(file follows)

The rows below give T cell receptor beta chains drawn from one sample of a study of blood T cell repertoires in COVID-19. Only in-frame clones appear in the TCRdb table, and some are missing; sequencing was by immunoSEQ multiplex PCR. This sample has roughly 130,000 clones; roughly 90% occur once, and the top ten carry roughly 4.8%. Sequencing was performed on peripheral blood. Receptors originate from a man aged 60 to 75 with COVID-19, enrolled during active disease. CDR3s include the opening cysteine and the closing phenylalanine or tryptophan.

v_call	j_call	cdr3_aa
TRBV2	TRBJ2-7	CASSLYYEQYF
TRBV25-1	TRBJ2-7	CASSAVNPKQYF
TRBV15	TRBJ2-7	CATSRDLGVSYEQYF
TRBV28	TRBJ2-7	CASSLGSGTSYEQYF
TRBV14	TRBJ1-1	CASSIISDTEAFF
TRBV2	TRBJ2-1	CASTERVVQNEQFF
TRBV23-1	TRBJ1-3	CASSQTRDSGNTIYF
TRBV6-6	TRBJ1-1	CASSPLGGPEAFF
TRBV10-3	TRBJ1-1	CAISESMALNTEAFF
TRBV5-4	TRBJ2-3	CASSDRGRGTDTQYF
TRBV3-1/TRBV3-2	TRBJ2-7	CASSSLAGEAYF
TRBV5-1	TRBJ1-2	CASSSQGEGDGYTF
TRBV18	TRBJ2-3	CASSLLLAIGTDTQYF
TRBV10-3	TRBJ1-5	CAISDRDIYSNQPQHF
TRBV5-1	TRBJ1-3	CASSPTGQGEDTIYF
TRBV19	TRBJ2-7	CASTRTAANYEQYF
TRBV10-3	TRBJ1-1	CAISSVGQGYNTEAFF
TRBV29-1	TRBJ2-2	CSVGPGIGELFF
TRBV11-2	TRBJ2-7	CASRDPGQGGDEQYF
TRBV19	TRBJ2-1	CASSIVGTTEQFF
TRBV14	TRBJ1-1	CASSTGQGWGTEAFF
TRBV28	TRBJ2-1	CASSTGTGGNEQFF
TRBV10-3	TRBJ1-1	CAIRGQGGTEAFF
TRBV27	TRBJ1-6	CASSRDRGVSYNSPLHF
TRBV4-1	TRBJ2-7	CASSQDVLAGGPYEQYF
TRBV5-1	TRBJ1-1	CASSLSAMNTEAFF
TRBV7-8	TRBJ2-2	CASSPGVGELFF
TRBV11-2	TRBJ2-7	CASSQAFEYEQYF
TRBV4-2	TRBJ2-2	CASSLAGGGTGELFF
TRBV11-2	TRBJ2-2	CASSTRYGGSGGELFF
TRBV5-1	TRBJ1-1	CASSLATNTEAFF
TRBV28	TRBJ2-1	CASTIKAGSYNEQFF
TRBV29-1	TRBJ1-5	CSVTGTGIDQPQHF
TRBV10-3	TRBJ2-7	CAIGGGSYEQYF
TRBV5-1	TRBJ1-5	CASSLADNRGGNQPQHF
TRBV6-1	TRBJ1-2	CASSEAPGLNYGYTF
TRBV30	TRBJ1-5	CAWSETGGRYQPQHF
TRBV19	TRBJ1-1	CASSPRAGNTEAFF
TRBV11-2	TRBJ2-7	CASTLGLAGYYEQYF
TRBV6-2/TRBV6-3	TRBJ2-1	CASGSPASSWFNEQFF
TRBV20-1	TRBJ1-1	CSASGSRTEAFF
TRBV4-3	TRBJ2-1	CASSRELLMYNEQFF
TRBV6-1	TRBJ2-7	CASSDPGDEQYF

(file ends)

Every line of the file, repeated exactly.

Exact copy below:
The rows below give T cell receptor beta chains drawn from one sample of a study of blood T cell repertoires in COVID-19. Only in-frame clones appear in the TCRdb table, and some are missing; sequencing was by immunoSEQ multiplex PCR. This sample has roughly 130,000 clones; roughly 90% occur once, and the top ten carry roughly 4.8%. Sequencing was performed on peripheral blood. Receptors originate from a man aged 60 to 75 with COVID-19, enrolled during active disease. CDR3s include the opening cysteine and the closing phenylalanine or tryptophan.

v_call	j_call	cdr3_aa
TRBV2	TRBJ2-7	CASSLYYEQYF
TRBV25-1	TRBJ2-7	CASSAVNPKQYF
TRBV15	TRBJ2-7	CATSRDLGVSYEQYF
TRBV28	TRBJ2-7	CASSLGSGTSYEQYF
TRBV14	TRBJ1-1	CASSIISDTEAFF
TRBV2	TRBJ2-1	CASTERVVQNEQFF
TRBV23-1	TRBJ1-3	CASSQTRDSGNTIYF
TRBV6-6	TRBJ1-1	CASSPLGGPEAFF
TRBV10-3	TRBJ1-1	CAISESMALNTEAFF
TRBV5-4	TRBJ2-3	CASSDRGRGTDTQYF
TRBV3-1/TRBV3-2	TRBJ2-7	CASSSLAGEAYF
TRBV5-1	TRBJ1-2	CASSSQGEGDGYTF
TRBV18	TRBJ2-3	CASSLLLAIGTDTQYF
TRBV10-3	TRBJ1-5	CAISDRDIYSNQPQHF
TRBV5-1	TRBJ1-3	CASSPTGQGEDTIYF
TRBV19	TRBJ2-7	CASTRTAANYEQYF
TRBV10-3	TRBJ1-1	CAISSVGQGYNTEAFF
TRBV29-1	TRBJ2-2	CSVGPGIGELFF
TRBV11-2	TRBJ2-7	CASRDPGQGGDEQYF
TRBV19	TRBJ2-1	CASSIVGTTEQFF
TRBV14	TRBJ1-1	CASSTGQGWGTEAFF
TRBV28	TRBJ2-1	CASSTGTGGNEQFF
TRBV10-3	TRBJ1-1	CAIRGQGGTEAFF
TRBV27	TRBJ1-6	CASSRDRGVSYNSPLHF
TRBV4-1	TRBJ2-7	CASSQDVLAGGPYEQYF
TRBV5-1	TRBJ1-1	CASSLSAMNTEAFF
TRBV7-8	TRBJ2-2	CASSPGVGELFF
TRBV11-2	TRBJ2-7	CASSQAFEYEQYF
TRBV4-2	TRBJ2-2	CASSLAGGGTGELFF
TRBV11-2	TRBJ2-2	CASSTRYGGSGGELFF
TRBV5-1	TRBJ1-1	CASSLATNTEAFF
TRBV28	TRBJ2-1	CASTIKAGSYNEQFF
TRBV29-1	TRBJ1-5	CSVTGTGIDQPQHF
TRBV10-3	TRBJ2-7	CAIGGGSYEQYF
TRBV5-1	TRBJ1-5	CASSLADNRGGNQPQHF
TRBV6-1	TRBJ1-2	CASSEAPGLNYGYTF
TRBV30	TRBJ1-5	CAWSETGGRYQPQHF
TRBV19	TRBJ1-1	CASSPRAGNTEAFF
TRBV11-2	TRBJ2-7	CASTLGLAGYYEQYF
TRBV6-2/TRBV6-3	TRBJ2-1	CASGSPASSWFNEQFF
TRBV20-1	TRBJ1-1	CSASGSRTEAFF
TRBV4-3	TRBJ2-1	CASSRELLMYNEQFF
TRBV6-1	TRBJ2-7	CASSDPGDEQYF